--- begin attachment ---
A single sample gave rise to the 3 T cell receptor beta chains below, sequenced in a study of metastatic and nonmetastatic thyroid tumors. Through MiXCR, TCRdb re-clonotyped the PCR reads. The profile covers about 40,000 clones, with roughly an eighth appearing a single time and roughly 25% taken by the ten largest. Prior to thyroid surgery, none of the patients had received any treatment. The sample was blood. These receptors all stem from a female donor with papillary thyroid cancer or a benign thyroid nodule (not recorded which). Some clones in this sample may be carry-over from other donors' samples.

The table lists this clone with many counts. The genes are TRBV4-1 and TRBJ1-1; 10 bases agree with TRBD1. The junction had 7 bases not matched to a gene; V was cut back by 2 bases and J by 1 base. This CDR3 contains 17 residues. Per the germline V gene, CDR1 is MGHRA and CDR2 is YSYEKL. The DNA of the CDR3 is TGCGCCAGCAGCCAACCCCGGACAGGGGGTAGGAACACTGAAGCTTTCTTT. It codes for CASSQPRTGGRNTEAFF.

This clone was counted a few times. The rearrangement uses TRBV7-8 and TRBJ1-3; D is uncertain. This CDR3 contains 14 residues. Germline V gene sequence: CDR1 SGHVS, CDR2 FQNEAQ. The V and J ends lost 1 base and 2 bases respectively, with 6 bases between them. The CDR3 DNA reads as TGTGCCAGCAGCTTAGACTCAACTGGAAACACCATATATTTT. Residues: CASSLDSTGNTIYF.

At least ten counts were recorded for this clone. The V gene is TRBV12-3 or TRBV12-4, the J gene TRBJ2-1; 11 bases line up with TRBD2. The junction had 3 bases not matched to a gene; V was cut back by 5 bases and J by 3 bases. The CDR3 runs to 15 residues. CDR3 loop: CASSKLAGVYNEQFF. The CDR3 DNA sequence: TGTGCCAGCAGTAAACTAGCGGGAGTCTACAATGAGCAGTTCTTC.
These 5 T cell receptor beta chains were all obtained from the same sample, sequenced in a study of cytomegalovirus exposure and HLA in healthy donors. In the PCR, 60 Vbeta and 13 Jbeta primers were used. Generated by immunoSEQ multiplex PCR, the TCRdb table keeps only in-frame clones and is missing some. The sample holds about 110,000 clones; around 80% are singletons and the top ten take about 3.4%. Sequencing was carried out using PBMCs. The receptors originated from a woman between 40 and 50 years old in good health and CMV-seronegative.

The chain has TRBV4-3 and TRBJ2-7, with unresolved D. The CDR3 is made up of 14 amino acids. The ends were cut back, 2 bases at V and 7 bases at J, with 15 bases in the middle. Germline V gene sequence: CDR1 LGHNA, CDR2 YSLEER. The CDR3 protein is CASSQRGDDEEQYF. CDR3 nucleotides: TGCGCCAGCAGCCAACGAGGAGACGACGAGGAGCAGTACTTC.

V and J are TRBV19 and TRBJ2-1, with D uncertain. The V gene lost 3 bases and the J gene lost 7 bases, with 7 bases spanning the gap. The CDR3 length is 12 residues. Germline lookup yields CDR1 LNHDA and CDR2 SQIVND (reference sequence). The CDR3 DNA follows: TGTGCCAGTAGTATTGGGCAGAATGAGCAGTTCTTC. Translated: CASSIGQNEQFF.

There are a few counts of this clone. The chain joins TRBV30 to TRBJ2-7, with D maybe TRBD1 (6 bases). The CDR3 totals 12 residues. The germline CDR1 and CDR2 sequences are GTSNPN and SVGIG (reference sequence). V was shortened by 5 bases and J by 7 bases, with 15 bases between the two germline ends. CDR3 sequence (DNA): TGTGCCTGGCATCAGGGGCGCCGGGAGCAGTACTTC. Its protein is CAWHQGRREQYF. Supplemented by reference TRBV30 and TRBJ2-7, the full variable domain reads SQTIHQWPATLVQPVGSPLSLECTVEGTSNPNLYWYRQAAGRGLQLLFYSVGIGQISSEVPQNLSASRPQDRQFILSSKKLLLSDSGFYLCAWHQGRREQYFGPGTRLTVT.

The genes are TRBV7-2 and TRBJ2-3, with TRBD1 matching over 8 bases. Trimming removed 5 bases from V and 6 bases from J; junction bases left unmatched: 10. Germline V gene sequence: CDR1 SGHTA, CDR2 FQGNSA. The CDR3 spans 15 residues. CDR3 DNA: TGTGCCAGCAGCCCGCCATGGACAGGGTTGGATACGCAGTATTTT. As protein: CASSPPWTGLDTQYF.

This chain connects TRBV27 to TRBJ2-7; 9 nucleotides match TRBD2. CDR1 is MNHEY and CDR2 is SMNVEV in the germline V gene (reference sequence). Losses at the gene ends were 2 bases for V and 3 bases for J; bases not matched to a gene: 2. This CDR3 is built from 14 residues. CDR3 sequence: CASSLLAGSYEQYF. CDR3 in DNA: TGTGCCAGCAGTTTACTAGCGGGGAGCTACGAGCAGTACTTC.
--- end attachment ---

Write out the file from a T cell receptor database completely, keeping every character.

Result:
A single sample gave rise to the 3 T cell receptor beta chains below, sequenced in a study of metastatic and nonmetastatic thyroid tumors. Through MiXCR, TCRdb re-clonotyped the PCR reads. The profile covers about 40,000 clones, with roughly an eighth appearing a single time and roughly 25% taken by the ten largest. Prior to thyroid surgery, none of the patients had received any treatment. The sample was blood. These receptors all stem from a female donor with papillary thyroid cancer or a benign thyroid nodule (not recorded which). Some clones in this sample may be carry-over from other donors' samples.

The table lists this clone with many counts. The genes are TRBV4-1 and TRBJ1-1; 10 bases agree with TRBD1. The junction had 7 bases not matched to a gene; V was cut back by 2 bases and J by 1 base. This CDR3 contains 17 residues. Per the germline V gene, CDR1 is MGHRA and CDR2 is YSYEKL. The DNA of the CDR3 is TGCGCCAGCAGCCAACCCCGGACAGGGGGTAGGAACACTGAAGCTTTCTTT. It codes for CASSQPRTGGRNTEAFF.

This clone was counted a few times. The rearrangement uses TRBV7-8 and TRBJ1-3; D is uncertain. This CDR3 contains 14 residues. Germline V gene sequence: CDR1 SGHVS, CDR2 FQNEAQ. The V and J ends lost 1 base and 2 bases respectively, with 6 bases between them. The CDR3 DNA reads as TGTGCCAGCAGCTTAGACTCAACTGGAAACACCATATATTTT. Residues: CASSLDSTGNTIYF.

At least ten counts were recorded for this clone. The V gene is TRBV12-3 or TRBV12-4, the J gene TRBJ2-1; 11 bases line up with TRBD2. The junction had 3 bases not matched to a gene; V was cut back by 5 bases and J by 3 bases. The CDR3 runs to 15 residues. CDR3 loop: CASSKLAGVYNEQFF. The CDR3 DNA sequence: TGTGCCAGCAGTAAACTAGCGGGAGTCTACAATGAGCAGTTCTTC.
These 5 T cell receptor beta chains were all obtained from the same sample, sequenced in a study of cytomegalovirus exposure and HLA in healthy donors. In the PCR, 60 Vbeta and 13 Jbeta primers were used. Generated by immunoSEQ multiplex PCR, the TCRdb table keeps only in-frame clones and is missing some. The sample holds about 110,000 clones; around 80% are singletons and the top ten take about 3.4%. Sequencing was carried out using PBMCs. The receptors originated from a woman between 40 and 50 years old in good health and CMV-seronegative.

The chain has TRBV4-3 and TRBJ2-7, with unresolved D. The CDR3 is made up of 14 amino acids. The ends were cut back, 2 bases at V and 7 bases at J, with 15 bases in the middle. Germline V gene sequence: CDR1 LGHNA, CDR2 YSLEER. The CDR3 protein is CASSQRGDDEEQYF. CDR3 nucleotides: TGCGCCAGCAGCCAACGAGGAGACGACGAGGAGCAGTACTTC.

V and J are TRBV19 and TRBJ2-1, with D uncertain. The V gene lost 3 bases and the J gene lost 7 bases, with 7 bases spanning the gap. The CDR3 length is 12 residues. Germline lookup yields CDR1 LNHDA and CDR2 SQIVND (reference sequence). The CDR3 DNA follows: TGTGCCAGTAGTATTGGGCAGAATGAGCAGTTCTTC. Translated: CASSIGQNEQFF.

There are a few counts of this clone. The chain joins TRBV30 to TRBJ2-7, with D maybe TRBD1 (6 bases). The CDR3 totals 12 residues. The germline CDR1 and CDR2 sequences are GTSNPN and SVGIG (reference sequence). V was shortened by 5 bases and J by 7 bases, with 15 bases between the two germline ends. CDR3 sequence (DNA): TGTGCCTGGCATCAGGGGCGCCGGGAGCAGTACTTC. Its protein is CAWHQGRREQYF. Supplemented by reference TRBV30 and TRBJ2-7, the full variable domain reads SQTIHQWPATLVQPVGSPLSLECTVEGTSNPNLYWYRQAAGRGLQLLFYSVGIGQISSEVPQNLSASRPQDRQFILSSKKLLLSDSGFYLCAWHQGRREQYFGPGTRLTVT.

The genes are TRBV7-2 and TRBJ2-3, with TRBD1 matching over 8 bases. Trimming removed 5 bases from V and 6 bases from J; junction bases left unmatched: 10. Germline V gene sequence: CDR1 SGHTA, CDR2 FQGNSA. The CDR3 spans 15 residues. CDR3 DNA: TGTGCCAGCAGCCCGCCATGGACAGGGTTGGATACGCAGTATTTT. As protein: CASSPPWTGLDTQYF.

This chain connects TRBV27 to TRBJ2-7; 9 nucleotides match TRBD2. CDR1 is MNHEY and CDR2 is SMNVEV in the germline V gene (reference sequence). Losses at the gene ends were 2 bases for V and 3 bases for J; bases not matched to a gene: 2. This CDR3 is built from 14 residues. CDR3 sequence: CASSLLAGSYEQYF. CDR3 in DNA: TGTGCCAGCAGTTTACTAGCGGGGAGCTACGAGCAGTACTTC.